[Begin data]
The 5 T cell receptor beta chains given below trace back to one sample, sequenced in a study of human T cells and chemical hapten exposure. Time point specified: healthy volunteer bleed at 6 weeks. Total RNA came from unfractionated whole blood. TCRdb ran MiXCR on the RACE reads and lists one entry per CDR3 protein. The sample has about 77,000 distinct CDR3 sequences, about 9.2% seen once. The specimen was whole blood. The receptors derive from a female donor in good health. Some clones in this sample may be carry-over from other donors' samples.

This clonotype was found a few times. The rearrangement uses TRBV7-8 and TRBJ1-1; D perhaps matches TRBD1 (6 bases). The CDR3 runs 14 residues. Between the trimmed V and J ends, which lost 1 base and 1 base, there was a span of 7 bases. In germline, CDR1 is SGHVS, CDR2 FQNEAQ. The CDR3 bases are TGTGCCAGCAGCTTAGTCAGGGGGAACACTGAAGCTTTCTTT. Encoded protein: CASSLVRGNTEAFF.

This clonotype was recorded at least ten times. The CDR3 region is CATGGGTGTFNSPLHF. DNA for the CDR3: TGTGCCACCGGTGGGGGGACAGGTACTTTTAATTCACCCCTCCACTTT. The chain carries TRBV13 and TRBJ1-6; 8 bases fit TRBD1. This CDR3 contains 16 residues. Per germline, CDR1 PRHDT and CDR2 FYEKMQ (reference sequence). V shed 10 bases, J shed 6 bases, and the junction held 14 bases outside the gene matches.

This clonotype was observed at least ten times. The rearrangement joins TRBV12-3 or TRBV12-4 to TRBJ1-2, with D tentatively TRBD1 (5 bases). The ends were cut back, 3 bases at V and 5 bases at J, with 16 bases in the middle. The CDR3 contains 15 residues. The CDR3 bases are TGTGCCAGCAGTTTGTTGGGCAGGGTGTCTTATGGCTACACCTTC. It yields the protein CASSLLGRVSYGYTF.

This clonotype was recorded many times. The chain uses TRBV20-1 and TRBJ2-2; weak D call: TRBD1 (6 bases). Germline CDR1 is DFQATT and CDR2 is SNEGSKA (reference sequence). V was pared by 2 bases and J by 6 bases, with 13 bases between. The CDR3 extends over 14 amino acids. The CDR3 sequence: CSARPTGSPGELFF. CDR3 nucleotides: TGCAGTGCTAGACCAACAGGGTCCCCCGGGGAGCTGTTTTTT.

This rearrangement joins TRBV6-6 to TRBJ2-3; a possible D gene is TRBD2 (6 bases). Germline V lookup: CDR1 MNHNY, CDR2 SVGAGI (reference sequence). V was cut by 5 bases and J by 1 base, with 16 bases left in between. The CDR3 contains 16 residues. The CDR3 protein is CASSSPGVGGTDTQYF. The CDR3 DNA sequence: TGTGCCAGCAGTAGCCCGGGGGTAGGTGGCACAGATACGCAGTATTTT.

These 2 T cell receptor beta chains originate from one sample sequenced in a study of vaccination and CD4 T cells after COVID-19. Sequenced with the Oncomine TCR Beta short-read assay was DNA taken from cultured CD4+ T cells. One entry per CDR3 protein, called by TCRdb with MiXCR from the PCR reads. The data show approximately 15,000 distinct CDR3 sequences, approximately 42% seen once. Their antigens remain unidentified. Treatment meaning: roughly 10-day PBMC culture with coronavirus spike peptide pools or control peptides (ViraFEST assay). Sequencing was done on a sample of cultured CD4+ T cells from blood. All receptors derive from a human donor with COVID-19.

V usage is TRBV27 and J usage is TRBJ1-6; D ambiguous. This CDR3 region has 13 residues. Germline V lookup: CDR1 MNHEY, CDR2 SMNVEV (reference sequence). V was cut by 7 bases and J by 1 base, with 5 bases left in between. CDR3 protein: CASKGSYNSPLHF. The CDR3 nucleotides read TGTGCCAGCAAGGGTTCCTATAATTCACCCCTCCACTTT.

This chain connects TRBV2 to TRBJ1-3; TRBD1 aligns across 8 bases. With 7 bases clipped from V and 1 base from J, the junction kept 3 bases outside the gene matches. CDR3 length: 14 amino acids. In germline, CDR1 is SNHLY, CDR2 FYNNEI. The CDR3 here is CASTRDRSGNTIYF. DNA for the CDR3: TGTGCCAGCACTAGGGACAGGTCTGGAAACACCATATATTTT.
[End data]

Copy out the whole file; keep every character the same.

The 5 T cell receptor beta chains given below trace back to one sample, sequenced in a study of human T cells and chemical hapten exposure. Time point specified: healthy volunteer bleed at 6 weeks. Total RNA came from unfractionated whole blood. TCRdb ran MiXCR on the RACE reads and lists one entry per CDR3 protein. The sample has about 77,000 distinct CDR3 sequences, about 9.2% seen once. The specimen was whole blood. The receptors derive from a female donor in good health. Some clones in this sample may be carry-over from other donors' samples.

This clonotype was found a few times. The rearrangement uses TRBV7-8 and TRBJ1-1; D perhaps matches TRBD1 (6 bases). The CDR3 runs 14 residues. Between the trimmed V and J ends, which lost 1 base and 1 base, there was a span of 7 bases. In germline, CDR1 is SGHVS, CDR2 FQNEAQ. The CDR3 bases are TGTGCCAGCAGCTTAGTCAGGGGGAACACTGAAGCTTTCTTT. Encoded protein: CASSLVRGNTEAFF.

This clonotype was recorded at least ten times. The CDR3 region is CATGGGTGTFNSPLHF. DNA for the CDR3: TGTGCCACCGGTGGGGGGACAGGTACTTTTAATTCACCCCTCCACTTT. The chain carries TRBV13 and TRBJ1-6; 8 bases fit TRBD1. This CDR3 contains 16 residues. Per germline, CDR1 PRHDT and CDR2 FYEKMQ (reference sequence). V shed 10 bases, J shed 6 bases, and the junction held 14 bases outside the gene matches.

This clonotype was observed at least ten times. The rearrangement joins TRBV12-3 or TRBV12-4 to TRBJ1-2, with D tentatively TRBD1 (5 bases). The ends were cut back, 3 bases at V and 5 bases at J, with 16 bases in the middle. The CDR3 contains 15 residues. The CDR3 bases are TGTGCCAGCAGTTTGTTGGGCAGGGTGTCTTATGGCTACACCTTC. It yields the protein CASSLLGRVSYGYTF.

This clonotype was recorded many times. The chain uses TRBV20-1 and TRBJ2-2; weak D call: TRBD1 (6 bases). Germline CDR1 is DFQATT and CDR2 is SNEGSKA (reference sequence). V was pared by 2 bases and J by 6 bases, with 13 bases between. The CDR3 extends over 14 amino acids. The CDR3 sequence: CSARPTGSPGELFF. CDR3 nucleotides: TGCAGTGCTAGACCAACAGGGTCCCCCGGGGAGCTGTTTTTT.

This rearrangement joins TRBV6-6 to TRBJ2-3; a possible D gene is TRBD2 (6 bases). Germline V lookup: CDR1 MNHNY, CDR2 SVGAGI (reference sequence). V was cut by 5 bases and J by 1 base, with 16 bases left in between. The CDR3 contains 16 residues. The CDR3 protein is CASSSPGVGGTDTQYF. The CDR3 DNA sequence: TGTGCCAGCAGTAGCCCGGGGGTAGGTGGCACAGATACGCAGTATTTT.

These 2 T cell receptor beta chains originate from one sample sequenced in a study of vaccination and CD4 T cells after COVID-19. Sequenced with the Oncomine TCR Beta short-read assay was DNA taken from cultured CD4+ T cells. One entry per CDR3 protein, called by TCRdb with MiXCR from the PCR reads. The data show approximately 15,000 distinct CDR3 sequences, approximately 42% seen once. Their antigens remain unidentified. Treatment meaning: roughly 10-day PBMC culture with coronavirus spike peptide pools or control peptides (ViraFEST assay). Sequencing was done on a sample of cultured CD4+ T cells from blood. All receptors derive from a human donor with COVID-19.

V usage is TRBV27 and J usage is TRBJ1-6; D ambiguous. This CDR3 region has 13 residues. Germline V lookup: CDR1 MNHEY, CDR2 SMNVEV (reference sequence). V was cut by 7 bases and J by 1 base, with 5 bases left in between. CDR3 protein: CASKGSYNSPLHF. The CDR3 nucleotides read TGTGCCAGCAAGGGTTCCTATAATTCACCCCTCCACTTT.

This chain connects TRBV2 to TRBJ1-3; TRBD1 aligns across 8 bases. With 7 bases clipped from V and 1 base from J, the junction kept 3 bases outside the gene matches. CDR3 length: 14 amino acids. In germline, CDR1 is SNHLY, CDR2 FYNNEI. The CDR3 here is CASTRDRSGNTIYF. DNA for the CDR3: TGTGCCAGCACTAGGGACAGGTCTGGAAACACCATATATTTT.